Considered in Grand Committee
That the Grand Committee do consider the Timeshare, Holiday Products, Resale and Exchange Contracts (Amendment etc.) (EU Exit) Regulations 2018.
My Lords, I beg to move that the draft regulations, which were laid before the House on 22 October 2018, be considered.
These draft regulations will be made under the powers conferred by the European Union (Withdrawal) Act 2018. They form part of the work being done to adjust our existing legislative framework in readiness for leaving the European Union next year. Obviously, the best outcome for the UK is to leave the EU with a good deal. If a deal—and therefore a withdrawal agreement—is reached, the implementation date of this instrument could be changed by any subsequent Bill that the Government introduce to implement the withdrawal agreement into UK law. However, it is sensible to prepare for all scenarios, which is what we are doing in bringing this instrument before this Committee today
The Timeshare, Holiday Products, Resale and Exchange Contracts Regulations 2010 transposed the 2008 EU directive on timeshare and long-term holiday products into UK law. The 2010 regulations improved consumer protection for those investing in timeshares across EEA states, aiming to improve consumer confidence in the industry. That was done through a number of new consumer rights and obligations on traders. Under the new rules, a consumer considering the purchase of a timeshare had always to be made aware of the key information in a standardised form in the language of the EEA state of which they were a national or resident. That new regime also extended consumer protections to a much broader range of holiday-related services, including resale, exchange and long-term holiday contracts, as well as timeshare contracts. These services are all characterised by long-term commitments of significant financial risks for consumers.
If approved, the regulations will make minor and technical amendments to the existing timeshare regulations to correct deficiencies that would arise from the United Kingdom’s withdrawal from the European Union. The draft regulations now put before the Committee make amendments to references to EEA states and language requirements. These include amendments which ensure that contracts governed by UK law are still protected when the UK is no longer a member state of the EEA. They widen the scope of the regulations so that certain contracts governed by the law of an EEA state will now be subject to the same regime as contracts governed by the law of third countries. In addition, language requirements are amended so that key information must be provided in English.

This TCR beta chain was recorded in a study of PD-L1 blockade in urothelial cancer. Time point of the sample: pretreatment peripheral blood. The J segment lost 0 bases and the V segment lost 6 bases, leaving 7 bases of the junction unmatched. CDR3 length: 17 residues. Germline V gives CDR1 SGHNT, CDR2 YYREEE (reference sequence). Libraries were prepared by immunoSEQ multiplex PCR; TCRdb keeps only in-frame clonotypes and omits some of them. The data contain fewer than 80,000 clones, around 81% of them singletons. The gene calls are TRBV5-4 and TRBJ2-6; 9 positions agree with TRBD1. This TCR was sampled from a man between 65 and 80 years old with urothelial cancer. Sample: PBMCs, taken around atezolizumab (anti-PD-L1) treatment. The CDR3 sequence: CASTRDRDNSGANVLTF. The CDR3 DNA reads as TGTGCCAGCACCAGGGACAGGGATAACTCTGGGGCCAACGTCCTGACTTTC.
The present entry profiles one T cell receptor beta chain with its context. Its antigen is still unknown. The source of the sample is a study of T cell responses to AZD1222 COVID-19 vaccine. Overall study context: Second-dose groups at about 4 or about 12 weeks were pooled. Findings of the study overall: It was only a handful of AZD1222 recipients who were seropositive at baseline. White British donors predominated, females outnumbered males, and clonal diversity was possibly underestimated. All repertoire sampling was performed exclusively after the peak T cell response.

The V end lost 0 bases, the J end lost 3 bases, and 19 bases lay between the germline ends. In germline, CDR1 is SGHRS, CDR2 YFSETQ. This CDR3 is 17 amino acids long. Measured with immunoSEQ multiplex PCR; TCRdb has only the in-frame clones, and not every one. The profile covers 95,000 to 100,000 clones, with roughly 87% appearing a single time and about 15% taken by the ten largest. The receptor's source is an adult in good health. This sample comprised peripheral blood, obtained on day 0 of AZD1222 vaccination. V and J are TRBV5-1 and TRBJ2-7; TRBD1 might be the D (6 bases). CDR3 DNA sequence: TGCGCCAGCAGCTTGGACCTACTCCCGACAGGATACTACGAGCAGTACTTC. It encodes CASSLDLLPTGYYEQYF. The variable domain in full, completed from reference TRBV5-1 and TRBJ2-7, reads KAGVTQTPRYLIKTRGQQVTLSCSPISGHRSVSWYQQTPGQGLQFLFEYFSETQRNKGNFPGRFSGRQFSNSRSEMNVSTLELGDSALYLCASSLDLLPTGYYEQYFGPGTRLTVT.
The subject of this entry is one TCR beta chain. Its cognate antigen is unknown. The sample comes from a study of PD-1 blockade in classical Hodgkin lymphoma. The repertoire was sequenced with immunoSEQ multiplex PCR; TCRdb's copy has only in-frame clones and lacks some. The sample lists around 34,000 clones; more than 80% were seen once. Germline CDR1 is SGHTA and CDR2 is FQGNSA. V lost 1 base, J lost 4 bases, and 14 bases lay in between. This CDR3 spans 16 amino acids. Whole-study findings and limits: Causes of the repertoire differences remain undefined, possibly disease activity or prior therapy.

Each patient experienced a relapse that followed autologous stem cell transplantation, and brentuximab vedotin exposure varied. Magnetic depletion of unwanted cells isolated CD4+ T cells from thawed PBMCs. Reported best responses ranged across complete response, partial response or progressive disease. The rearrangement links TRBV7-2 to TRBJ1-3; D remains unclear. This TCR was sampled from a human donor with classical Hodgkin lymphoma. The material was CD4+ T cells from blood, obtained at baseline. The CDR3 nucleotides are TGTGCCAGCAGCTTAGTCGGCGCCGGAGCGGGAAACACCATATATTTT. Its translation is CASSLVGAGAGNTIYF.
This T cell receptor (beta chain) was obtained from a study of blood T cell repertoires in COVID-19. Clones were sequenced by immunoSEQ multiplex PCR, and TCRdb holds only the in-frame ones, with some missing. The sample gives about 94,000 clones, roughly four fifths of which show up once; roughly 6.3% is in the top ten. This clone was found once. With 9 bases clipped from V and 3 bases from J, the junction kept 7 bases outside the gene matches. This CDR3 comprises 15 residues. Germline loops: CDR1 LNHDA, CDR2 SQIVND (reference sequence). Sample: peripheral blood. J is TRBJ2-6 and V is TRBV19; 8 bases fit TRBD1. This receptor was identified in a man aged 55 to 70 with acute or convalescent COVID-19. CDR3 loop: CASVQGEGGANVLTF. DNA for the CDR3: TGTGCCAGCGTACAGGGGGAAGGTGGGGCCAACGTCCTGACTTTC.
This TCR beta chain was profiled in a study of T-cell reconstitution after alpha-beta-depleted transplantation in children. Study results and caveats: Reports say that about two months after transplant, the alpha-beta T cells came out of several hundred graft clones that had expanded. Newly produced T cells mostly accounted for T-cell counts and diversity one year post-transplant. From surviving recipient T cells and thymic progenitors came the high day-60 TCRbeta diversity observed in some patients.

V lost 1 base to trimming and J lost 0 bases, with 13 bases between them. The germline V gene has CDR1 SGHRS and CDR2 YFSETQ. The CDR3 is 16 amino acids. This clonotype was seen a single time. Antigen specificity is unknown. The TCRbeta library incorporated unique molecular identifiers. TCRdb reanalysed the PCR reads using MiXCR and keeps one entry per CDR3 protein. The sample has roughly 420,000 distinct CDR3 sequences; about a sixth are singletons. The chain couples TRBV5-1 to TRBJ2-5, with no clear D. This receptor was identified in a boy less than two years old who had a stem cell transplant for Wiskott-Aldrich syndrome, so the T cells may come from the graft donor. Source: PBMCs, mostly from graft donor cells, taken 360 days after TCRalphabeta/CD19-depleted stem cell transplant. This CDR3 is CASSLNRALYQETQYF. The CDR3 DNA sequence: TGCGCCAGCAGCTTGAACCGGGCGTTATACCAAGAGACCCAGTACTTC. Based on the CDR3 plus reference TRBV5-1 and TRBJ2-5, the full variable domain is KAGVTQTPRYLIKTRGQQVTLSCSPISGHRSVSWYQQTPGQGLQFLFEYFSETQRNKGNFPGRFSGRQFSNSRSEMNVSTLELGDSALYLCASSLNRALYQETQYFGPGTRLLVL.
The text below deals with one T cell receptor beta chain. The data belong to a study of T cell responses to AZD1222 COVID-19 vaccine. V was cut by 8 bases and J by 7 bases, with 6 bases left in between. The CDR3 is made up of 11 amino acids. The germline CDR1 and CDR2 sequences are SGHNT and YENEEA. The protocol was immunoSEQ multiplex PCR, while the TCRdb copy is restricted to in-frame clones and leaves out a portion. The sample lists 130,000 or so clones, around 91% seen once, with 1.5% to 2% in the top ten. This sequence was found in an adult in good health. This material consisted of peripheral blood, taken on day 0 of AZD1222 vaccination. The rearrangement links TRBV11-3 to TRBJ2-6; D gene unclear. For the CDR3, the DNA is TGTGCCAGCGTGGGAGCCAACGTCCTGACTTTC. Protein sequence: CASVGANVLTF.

In practice, most of the protections of the timeshare regulations 2010 will continue as currently, except that some contracts applying the law of an EEA state will now be subject to the same requirements as contracts applying the law of a third country.
Principally, this instrument saves the current regulations, so that they remain the same for UK consumers buying timeshares and other long-term holiday products in the UK and from UK companies where contracts are governed by the law of the United Kingdom.
Where UK consumers buy certain timeshares and other long-term holiday products governed by the law of EEA states, these contracts will now be treated in the same way as contracts applying the law of a third country, as EEA states will now be third countries.
The new regime will generally not cover contracts where UK consumers purchase timeshares and other long-term holiday products from EEA traders when they are in that EEA state. These contracts will be generally be subject to the laws of that EEA state. As UK consumers will no longer be citizens of an EEA state, then that EEA state’s law may not apply in the same way to UK consumers as it did previously.
Additional amendments have been made to correct legal deficiencies and substitute references to the EEA, including EEA states. This will ensure legal operability of the legislation on day one of exit.
Finally, the regulations will include provisions for the contract and mandatory pre-contractual information to be provided in English, as well as allowing for them to be in another language, whether or not it is an official language of an EEA state.
A comprehensive assessment of the impact of the instrument has been undertaken. The conclusions were that as this instrument does not represent a substantial policy change, it is expected to result in little or no wider impacts or transfers. The instrument is also expected to have minimal effect on UK businesses, UK consumers, the wider UK society, the environment and the rest of the UK economy. This is because, as I said, the effect of these regulations for timeshare and other long-term holiday products will generally remain constant.